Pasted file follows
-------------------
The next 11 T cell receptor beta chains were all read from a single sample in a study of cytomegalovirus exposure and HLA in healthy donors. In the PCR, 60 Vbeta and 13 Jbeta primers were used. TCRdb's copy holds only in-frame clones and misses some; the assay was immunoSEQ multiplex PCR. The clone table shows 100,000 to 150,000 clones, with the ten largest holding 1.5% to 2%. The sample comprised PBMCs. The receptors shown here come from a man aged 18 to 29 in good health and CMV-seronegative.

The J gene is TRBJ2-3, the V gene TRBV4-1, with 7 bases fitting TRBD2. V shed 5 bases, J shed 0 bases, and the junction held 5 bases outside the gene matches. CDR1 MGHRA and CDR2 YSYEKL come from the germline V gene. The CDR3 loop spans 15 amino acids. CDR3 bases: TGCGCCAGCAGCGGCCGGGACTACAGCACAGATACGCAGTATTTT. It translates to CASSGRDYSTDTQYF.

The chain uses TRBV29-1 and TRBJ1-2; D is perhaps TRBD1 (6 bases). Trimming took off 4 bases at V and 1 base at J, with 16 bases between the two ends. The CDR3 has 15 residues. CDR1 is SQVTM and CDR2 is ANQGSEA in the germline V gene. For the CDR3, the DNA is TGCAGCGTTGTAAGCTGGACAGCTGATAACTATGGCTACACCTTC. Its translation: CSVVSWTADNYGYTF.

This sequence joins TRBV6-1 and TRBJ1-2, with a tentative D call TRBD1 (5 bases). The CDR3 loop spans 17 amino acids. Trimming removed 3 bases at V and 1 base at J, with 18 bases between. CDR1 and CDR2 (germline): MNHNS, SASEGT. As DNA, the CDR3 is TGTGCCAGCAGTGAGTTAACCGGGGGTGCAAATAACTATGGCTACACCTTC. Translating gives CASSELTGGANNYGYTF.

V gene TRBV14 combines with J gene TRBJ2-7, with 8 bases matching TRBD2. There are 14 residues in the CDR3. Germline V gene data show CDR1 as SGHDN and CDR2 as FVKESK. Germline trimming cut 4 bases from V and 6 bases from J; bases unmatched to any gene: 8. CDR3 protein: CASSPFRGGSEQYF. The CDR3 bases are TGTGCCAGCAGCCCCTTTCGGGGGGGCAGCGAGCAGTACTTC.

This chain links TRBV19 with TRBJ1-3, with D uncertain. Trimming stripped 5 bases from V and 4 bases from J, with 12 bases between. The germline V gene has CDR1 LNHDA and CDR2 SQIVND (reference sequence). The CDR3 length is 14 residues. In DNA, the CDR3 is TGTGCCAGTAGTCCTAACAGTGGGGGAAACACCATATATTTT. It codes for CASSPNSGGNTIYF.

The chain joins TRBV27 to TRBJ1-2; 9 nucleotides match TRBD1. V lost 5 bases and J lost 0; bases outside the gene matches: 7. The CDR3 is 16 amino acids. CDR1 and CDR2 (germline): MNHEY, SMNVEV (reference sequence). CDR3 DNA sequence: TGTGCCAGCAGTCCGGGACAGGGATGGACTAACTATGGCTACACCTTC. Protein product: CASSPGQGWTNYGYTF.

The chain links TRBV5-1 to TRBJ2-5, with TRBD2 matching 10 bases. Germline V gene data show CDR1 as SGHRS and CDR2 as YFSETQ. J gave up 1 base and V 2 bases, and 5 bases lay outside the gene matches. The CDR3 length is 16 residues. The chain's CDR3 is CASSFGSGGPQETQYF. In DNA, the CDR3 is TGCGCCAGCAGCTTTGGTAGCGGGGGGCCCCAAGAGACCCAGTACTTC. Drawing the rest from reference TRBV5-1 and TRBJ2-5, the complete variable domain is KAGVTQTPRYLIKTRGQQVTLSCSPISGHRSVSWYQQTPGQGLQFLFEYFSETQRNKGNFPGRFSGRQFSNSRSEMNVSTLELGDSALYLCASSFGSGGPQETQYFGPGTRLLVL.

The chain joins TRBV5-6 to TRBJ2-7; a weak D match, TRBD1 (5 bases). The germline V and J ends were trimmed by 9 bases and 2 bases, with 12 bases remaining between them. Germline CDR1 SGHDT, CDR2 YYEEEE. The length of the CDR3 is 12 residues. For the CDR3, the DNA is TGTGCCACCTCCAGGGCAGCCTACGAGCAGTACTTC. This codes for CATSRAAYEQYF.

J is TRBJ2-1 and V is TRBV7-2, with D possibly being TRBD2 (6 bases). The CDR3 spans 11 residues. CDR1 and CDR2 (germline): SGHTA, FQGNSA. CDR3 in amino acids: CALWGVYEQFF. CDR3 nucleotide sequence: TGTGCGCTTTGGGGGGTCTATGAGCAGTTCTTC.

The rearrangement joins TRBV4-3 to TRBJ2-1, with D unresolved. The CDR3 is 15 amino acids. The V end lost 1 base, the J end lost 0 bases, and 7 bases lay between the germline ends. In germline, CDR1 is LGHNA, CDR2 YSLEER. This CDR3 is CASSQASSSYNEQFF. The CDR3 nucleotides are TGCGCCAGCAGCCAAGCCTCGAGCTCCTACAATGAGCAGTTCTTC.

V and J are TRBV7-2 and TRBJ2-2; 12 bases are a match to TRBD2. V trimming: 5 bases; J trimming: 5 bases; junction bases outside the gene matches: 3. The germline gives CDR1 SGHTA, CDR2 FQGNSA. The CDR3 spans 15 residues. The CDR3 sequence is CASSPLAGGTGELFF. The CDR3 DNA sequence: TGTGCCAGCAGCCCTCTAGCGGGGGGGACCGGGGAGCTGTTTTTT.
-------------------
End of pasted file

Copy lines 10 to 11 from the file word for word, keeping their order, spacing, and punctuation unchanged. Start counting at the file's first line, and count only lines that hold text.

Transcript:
J is TRBJ2-1 and V is TRBV7-2, with D possibly being TRBD2 (6 bases). The CDR3 spans 11 residues. CDR1 and CDR2 (germline): SGHTA, FQGNSA. CDR3 in amino acids: CALWGVYEQFF. CDR3 nucleotide sequence: TGTGCGCTTTGGGGGGTCTATGAGCAGTTCTTC.

The rearrangement joins TRBV4-3 to TRBJ2-1, with D unresolved. The CDR3 is 15 amino acids. The V end lost 1 base, the J end lost 0 bases, and 7 bases lay between the germline ends. In germline, CDR1 is LGHNA, CDR2 YSLEER. This CDR3 is CASSQASSSYNEQFF. The CDR3 nucleotides are TGCGCCAGCAGCCAAGCCTCGAGCTCCTACAATGAGCAGTTCTTC.